Every year, corporations hold their annual shareholders’ meeting. For most, it’s a time to impress shareholders with polished presentations of the past year’s earnings and entice them with future plans for more growth and more revenue. For abusive corporations like McDonald’s and Coke, it’s also a time to paint a rosy business picture while masking their ruthless practices that harm people and the planet.
And for Corporate Accountability, it’s the perfect time to make sure corporate executives, board members, and shareholders are forced to contend with the deadly effects of these corporations’ actions.
This year, we exposed the abuses of both McDonald’s and Coke during what would have otherwise been empty PR events.
McDonald’s basement meeting
McDonald’s shareholders’ meeting in 2019 was a clear indication of the impact we and our allies have made challenging the food giant’s abuses over the years. When we first started attending the meetings, the corporation proudly held their meeting on their sprawling campus in Chicago’s Oak Brook suburb, offered items from their breakfast menu before the meeting started, and entertained the packed room with sneak peeks of ads and self-congratulatory speeches from many top executives.
Almost a decade into our campaign to challenge McDonald’s predatory marketing of junk food to kids and its abusive labor practices, May’s meeting was a markedly different scene. Even though the corporation had spent millions of dollars on a new headquarters in downtown Chicago, it chose to hold its meeting in a less accessible location: tucked in the basement of a hotel near the Dallas-Fort Worth International Airport. Barely half an hour long and attended by just a handful of shareholders (fewer than 20), it was tightly controlled with very little opportunity for shareholders to speak or ask questions.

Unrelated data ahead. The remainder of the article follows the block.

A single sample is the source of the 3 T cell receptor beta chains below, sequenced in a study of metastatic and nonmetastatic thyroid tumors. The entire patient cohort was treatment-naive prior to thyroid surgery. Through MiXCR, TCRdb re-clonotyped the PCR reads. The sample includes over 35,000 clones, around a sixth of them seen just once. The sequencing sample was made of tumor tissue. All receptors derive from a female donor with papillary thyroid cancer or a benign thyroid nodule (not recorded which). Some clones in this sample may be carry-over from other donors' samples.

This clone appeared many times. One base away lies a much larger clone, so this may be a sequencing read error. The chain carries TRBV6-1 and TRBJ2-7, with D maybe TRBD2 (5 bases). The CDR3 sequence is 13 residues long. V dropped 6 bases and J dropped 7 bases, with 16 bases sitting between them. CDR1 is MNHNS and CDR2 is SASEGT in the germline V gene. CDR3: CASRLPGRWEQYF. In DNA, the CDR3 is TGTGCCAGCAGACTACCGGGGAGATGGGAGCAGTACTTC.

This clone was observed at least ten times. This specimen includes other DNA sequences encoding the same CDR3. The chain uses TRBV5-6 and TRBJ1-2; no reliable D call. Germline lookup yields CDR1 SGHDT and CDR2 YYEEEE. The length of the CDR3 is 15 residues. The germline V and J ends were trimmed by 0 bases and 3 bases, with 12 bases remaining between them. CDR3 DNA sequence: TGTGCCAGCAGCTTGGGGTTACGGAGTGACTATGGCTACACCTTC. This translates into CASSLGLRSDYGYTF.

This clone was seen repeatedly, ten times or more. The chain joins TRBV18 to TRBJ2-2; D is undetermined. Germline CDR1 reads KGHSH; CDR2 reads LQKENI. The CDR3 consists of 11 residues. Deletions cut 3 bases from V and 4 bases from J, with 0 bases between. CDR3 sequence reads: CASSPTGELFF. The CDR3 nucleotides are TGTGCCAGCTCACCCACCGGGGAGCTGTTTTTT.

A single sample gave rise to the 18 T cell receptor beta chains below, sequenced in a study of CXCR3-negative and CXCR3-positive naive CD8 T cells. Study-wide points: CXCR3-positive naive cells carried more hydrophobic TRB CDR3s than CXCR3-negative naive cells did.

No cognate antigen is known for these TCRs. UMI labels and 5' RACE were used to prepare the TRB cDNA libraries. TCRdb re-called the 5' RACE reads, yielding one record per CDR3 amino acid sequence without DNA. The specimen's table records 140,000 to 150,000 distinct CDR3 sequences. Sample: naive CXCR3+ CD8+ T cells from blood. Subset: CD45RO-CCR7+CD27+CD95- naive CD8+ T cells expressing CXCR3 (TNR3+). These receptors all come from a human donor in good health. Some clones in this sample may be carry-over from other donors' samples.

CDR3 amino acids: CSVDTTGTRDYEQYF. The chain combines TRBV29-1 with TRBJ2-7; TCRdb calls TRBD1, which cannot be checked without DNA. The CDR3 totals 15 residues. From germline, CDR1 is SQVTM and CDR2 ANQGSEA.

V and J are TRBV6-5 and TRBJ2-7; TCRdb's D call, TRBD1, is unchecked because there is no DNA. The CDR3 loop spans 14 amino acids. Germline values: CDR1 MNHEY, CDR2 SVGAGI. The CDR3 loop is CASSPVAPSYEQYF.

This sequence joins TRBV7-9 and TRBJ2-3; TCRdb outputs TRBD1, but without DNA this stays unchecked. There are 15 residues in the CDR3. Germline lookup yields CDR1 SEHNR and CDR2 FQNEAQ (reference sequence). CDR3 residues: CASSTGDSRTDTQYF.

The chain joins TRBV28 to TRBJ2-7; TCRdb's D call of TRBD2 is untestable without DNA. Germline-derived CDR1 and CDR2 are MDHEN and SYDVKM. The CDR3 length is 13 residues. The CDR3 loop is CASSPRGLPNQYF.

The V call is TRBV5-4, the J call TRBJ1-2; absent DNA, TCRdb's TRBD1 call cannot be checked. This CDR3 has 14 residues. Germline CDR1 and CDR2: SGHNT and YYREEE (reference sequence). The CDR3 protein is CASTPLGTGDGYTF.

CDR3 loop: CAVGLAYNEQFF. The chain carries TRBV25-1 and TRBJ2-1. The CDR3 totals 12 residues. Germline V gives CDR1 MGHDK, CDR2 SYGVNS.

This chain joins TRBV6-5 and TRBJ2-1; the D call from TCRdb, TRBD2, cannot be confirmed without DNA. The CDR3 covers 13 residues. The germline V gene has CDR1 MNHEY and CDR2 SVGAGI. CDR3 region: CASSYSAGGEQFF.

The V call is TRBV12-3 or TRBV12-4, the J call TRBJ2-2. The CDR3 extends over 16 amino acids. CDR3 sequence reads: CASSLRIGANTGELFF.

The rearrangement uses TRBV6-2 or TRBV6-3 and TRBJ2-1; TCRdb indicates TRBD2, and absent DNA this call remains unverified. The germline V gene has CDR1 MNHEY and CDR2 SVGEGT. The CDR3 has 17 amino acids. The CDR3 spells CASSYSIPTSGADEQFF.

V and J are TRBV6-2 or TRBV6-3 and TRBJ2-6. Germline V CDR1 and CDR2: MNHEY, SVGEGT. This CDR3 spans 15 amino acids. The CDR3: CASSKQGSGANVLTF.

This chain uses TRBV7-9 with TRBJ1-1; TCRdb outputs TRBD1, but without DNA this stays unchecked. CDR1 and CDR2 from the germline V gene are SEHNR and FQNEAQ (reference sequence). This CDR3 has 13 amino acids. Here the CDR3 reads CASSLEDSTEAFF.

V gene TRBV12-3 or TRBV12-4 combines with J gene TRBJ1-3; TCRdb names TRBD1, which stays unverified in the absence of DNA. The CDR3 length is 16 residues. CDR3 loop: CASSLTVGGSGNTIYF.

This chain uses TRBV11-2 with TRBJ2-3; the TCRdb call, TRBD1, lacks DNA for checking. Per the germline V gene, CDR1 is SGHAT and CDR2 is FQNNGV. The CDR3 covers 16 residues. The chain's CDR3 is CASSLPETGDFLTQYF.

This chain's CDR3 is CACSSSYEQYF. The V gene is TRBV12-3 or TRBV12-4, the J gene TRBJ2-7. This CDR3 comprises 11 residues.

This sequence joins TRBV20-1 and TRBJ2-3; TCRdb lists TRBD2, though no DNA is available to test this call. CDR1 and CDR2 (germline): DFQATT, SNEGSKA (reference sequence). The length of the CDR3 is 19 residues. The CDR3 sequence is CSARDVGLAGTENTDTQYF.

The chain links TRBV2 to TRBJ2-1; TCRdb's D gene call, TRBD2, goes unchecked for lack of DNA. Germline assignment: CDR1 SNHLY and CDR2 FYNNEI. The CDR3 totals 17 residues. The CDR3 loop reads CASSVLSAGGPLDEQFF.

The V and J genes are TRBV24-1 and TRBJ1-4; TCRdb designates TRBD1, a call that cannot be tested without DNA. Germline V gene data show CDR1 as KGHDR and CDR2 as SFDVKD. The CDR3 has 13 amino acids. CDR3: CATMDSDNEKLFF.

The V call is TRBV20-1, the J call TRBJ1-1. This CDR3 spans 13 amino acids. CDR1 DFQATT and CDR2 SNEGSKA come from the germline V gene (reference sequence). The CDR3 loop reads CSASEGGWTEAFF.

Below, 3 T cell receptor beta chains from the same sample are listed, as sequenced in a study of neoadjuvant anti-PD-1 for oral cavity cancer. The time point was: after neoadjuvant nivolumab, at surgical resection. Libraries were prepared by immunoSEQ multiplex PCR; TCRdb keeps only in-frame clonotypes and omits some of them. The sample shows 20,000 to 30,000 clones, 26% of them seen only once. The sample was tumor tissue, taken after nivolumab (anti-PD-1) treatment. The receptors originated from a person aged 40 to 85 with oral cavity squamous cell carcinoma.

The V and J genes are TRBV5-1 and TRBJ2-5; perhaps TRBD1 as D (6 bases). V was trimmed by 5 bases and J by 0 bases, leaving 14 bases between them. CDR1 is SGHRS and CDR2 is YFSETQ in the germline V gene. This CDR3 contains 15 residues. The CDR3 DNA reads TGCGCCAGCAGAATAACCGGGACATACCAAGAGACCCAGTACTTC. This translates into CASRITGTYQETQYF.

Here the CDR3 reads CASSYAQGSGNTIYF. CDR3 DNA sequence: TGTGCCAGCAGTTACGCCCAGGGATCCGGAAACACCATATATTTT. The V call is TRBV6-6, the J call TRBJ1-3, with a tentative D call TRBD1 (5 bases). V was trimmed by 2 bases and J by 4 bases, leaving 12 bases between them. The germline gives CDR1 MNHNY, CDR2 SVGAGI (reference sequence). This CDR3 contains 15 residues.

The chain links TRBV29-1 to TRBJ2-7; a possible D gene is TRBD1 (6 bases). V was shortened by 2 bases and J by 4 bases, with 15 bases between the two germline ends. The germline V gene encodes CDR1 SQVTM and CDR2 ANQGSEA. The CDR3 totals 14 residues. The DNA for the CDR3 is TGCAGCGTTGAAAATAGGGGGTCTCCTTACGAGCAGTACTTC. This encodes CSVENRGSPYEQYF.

But we managed to be among the few people who did. We spoke truth to power, pointing out that just two days before, McDonald’s workers filed 23 complaints of sexual harassment, workplace retaliation, and gender-based discrimination, which added to the ten complaints filed last year. And we highlighted the fact that educators are organizing to block McDonald’s from marketing to schoolchildren—as evidenced by the decision of the second largest teachers’ union in the country to formally reject corporate-sponsored fundraisers for schools, like McTeacher’s Nights.
While the meeting progressed, Fight for 15 workers and labor rights activists rallied outside the meeting to demand that McDonald’s take concrete steps to address sexual harassment in stores, stop attacks on workers’ right to a union, and pay workers a living wage.
And despite the corporation’s attempts to use the meeting as a chance to bolster its brand, the media coverage focused on the corporation’s abuses, as raised by our allies and us.
Coke’s political interference exposed
At Coca-Cola’s shareholders’ meeting, we joined with public health allies from Latin America. We were there to highlight the corporation’s disturbing history of political interference in public health policymaking, and to support a shareholders’ resolution that demanded the corporation’s board of directors produce a report — with independent review — on how Coke’s sugar products and its marketing to children are affecting public health and their own business.
Among its many abuses, Coke has been spending millions to help elect industry-friendly politicians and distort science. It’s seeking to block the rising tide of public health policies around the world, which are aimed at reducing the negative health impacts of sugary beverages.
Corporate Accountability teamed up with Dr. Esperanza Cerón Villaquirán, the head of Colombia-based consumer advocacy group Educar Consumidores to bring these issues to light. But Coke executives prevented Dr. Cerón Villaquirán the opportunity to speak. Dr. Cerón Villaquirán, who has experienced the soda industry’s personal and political intimidation firsthand, was denied a chance to speak not once, but three times over the course of the meeting.
Afterwards, she said:
“What were executives afraid of hearing today? They cannot hide behind a podium forever: Coke must stop interfering with policies our countries try to adopt to prevent the obesity epidemic — an epidemic that Coke’s products fuel.”
But while Coke tried to hide, we broadcasted the truth online and across social media. And our interventions made clear that Coke is a corporation that’s fueling a public health epidemic and attempting to manipulating policymaking for its profit motive.
Speaking truth to power at shareholders’ meetings is just one of the many ways we rein in corporate power. Together with our allies and members we will continue our long-term campaigning to make it more difficult, expensive, and ultimately impossible for corporations like Coke and McDonald’s to continue their abusive practices.